|Starts:||14:00 29 November 2017|
|Ends:||16:00 29 November 2017|
|What is it:||Seminar|
|Organiser:||School of Arts, Languages and Cultures|
|Who is it for:||University staff, Adults, Current University students|
This event is part of CIDRAL's programme for the 2017/18 academic year, 'Constraints of Creativity'.
Tristan Burke (University of Manchester) will lead a theory intensive for postgraduate students on the work of Jacques Rancière.
Jacques Rancière’s work has revolutionised recent thinking about politics, aesthetics and the relationship between these two arenas of thought. In his mature work, he has elaborated the notion of the ‘distribution of the sensible’, a term he uses for the system of sense perception that discloses the world to subjects, allowing subjects to take part in the world and for it to be experienced and shared in common. The distribution of the sensible, however, also allots different possibilities of sense perception to different people based on political power and thus allows those in power to depict their exercises of power as self-evident necessity and delimits the ability to imagine the world otherwise.
Given that politic possibilities are defined by sense perception, for Rancière politics is an inherently aesthetic practice, and the arts are a privileged site for disrupting the distribution of the sensible and imagining the world as it could otherwise be. Rancière rejects the notion that this potentiality of art is the preserve of a special caste of interpreters versed in a hermeneutics of depth, but rather that the arts posit a radical equality that allows anyone to change the world. Politics, too, must begin with a postulate of radical equality to challenge any distribution of the sensible that apportions more power over the perceptible world to some more than others.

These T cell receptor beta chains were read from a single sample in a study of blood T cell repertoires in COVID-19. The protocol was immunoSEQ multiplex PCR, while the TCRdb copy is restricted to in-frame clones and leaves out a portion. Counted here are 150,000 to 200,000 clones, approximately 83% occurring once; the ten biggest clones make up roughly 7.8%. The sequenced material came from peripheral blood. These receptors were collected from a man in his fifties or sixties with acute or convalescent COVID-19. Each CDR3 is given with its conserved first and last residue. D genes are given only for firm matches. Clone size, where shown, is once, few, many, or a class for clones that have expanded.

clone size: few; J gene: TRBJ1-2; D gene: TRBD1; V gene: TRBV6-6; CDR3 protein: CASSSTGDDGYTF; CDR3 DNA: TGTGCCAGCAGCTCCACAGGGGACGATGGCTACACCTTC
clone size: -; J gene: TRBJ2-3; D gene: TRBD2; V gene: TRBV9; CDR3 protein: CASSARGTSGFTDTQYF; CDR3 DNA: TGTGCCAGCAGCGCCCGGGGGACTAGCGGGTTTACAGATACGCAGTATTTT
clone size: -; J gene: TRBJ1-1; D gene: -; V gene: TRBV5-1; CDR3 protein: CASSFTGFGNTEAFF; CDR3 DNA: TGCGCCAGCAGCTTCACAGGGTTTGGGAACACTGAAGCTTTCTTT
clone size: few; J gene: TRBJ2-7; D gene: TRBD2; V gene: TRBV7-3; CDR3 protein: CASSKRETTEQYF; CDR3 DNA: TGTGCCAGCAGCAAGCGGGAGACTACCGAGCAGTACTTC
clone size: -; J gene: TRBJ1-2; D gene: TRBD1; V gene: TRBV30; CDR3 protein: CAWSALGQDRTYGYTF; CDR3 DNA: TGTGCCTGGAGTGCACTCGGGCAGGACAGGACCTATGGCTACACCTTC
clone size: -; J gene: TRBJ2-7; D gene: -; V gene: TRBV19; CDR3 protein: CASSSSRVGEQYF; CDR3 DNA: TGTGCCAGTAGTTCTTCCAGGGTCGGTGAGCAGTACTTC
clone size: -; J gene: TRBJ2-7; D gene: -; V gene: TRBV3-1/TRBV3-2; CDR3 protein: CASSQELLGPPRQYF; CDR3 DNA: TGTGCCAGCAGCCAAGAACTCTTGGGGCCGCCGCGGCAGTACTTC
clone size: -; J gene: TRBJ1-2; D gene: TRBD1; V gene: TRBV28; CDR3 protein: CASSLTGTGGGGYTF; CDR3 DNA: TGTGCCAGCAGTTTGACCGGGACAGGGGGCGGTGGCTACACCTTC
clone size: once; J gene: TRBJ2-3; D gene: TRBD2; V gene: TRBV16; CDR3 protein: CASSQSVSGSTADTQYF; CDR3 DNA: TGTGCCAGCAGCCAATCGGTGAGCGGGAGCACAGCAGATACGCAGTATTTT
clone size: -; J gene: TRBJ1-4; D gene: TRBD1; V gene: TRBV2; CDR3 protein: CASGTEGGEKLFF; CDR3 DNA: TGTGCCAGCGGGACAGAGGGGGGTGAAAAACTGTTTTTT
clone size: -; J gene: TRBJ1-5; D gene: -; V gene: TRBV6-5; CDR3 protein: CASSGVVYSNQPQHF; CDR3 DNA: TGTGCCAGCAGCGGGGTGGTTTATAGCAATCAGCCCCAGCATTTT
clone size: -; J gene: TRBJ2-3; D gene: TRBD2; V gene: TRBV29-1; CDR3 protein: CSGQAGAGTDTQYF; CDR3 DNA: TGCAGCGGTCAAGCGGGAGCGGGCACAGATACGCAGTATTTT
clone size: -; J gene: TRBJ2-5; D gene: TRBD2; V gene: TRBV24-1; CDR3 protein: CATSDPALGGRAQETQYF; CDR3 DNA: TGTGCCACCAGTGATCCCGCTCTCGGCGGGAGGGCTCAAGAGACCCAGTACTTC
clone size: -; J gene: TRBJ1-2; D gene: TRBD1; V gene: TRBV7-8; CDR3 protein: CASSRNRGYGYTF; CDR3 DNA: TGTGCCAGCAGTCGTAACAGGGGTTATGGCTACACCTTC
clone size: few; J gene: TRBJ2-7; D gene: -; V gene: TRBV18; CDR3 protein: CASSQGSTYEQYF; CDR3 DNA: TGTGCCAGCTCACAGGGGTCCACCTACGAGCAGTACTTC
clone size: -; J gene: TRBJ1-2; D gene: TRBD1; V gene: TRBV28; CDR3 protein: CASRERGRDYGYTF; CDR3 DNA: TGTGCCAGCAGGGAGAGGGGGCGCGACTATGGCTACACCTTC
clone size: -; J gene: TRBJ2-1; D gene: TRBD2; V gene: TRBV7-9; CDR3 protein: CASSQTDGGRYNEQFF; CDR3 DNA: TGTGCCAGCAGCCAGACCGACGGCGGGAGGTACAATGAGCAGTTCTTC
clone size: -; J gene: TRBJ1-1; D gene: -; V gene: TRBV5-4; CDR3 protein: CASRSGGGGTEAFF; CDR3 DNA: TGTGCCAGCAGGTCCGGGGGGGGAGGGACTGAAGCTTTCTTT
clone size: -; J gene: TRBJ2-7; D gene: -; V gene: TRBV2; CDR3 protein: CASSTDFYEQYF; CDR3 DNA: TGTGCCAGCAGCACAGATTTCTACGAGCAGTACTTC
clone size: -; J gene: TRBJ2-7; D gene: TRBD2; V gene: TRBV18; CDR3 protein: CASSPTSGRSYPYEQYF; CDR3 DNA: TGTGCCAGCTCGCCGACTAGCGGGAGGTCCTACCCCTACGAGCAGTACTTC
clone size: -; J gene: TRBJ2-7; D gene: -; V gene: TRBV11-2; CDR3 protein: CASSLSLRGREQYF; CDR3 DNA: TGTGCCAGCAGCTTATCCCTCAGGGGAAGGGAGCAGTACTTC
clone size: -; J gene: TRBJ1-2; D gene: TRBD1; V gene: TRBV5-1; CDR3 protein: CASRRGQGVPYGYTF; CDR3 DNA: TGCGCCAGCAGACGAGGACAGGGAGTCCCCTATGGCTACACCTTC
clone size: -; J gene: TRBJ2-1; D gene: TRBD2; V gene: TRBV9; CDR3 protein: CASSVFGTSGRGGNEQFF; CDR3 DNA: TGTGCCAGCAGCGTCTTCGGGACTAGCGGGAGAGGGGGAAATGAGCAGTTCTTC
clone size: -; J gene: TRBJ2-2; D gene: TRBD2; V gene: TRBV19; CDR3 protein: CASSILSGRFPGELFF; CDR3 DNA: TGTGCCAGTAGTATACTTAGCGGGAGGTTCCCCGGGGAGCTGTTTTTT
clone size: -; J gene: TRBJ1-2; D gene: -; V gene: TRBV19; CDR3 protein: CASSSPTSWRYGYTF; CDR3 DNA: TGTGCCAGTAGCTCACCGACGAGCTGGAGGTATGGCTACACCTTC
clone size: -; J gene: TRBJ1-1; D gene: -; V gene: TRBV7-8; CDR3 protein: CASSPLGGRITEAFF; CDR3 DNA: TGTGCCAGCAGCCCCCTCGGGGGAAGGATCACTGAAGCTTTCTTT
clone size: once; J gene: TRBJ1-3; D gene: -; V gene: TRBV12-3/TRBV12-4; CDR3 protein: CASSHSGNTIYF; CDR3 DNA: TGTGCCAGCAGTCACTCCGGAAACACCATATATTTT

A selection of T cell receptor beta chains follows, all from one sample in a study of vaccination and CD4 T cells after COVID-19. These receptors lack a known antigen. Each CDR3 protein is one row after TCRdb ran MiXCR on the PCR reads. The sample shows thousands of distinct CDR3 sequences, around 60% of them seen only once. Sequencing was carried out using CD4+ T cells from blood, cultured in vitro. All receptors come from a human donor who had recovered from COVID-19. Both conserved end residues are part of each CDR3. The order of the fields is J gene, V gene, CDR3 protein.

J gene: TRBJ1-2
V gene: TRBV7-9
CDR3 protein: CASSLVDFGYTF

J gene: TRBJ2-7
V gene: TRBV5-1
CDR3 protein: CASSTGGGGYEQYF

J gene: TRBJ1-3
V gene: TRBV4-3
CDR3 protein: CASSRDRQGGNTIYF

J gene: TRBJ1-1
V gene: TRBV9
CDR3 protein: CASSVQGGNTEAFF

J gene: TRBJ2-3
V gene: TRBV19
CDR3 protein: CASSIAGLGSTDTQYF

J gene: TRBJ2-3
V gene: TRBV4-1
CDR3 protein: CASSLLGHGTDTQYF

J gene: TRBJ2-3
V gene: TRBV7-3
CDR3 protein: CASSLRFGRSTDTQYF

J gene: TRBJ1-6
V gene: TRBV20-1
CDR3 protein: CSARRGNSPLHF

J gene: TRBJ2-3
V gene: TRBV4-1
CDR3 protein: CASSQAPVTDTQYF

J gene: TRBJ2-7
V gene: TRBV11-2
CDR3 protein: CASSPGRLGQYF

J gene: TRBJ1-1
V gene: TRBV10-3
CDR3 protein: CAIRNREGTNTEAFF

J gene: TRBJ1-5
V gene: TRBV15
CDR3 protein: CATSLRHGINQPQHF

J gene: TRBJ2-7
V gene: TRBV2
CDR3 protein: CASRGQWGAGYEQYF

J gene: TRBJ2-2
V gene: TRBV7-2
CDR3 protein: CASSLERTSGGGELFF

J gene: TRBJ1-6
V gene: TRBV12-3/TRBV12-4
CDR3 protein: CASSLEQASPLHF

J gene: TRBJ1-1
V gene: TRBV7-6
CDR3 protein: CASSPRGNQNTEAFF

Throughout this analysis, Rancière challenges some of the most fundamental categories for thinking about art, questioning notions of a modernist or post-modernist break, challenging the notion that a purely self-referential art exists, and rejecting theories of aesthetics, particularly those of the Frankfurt School and post-structuralism, that are defeatist about the possibilities of art, posit a political inevitable for certain forms or seek to enshrine new rules about its proper practice. Rancière’s work has proved particularly influential in the study of literature, film, the visual arts, political theory and pedagogy and has influenced contemporary thinkers including Judith Butler, Simon Citchley, Kristin Ross, Slavoj Zizek, Todd May and Jodi Dean.
This theory intensive will sketch the history of Rancière’s work and his theories of politics, before discussing in more depth the relations between politics and aesthetics. It will seek to define several of Rancière’s key terms as the basis for discussion. In the spirit of Rancière’s own scepticism about politics of explication and exegesis, I hope to then open up to a group discussion of Rancière’s thought and how it can be useful to the concerns and interests of participants in the theory intensive.
Readings for the session can be found below. For those unfamiliar with Rancière’s work I recommend reading ‘The Distribution of the Sensible’ first.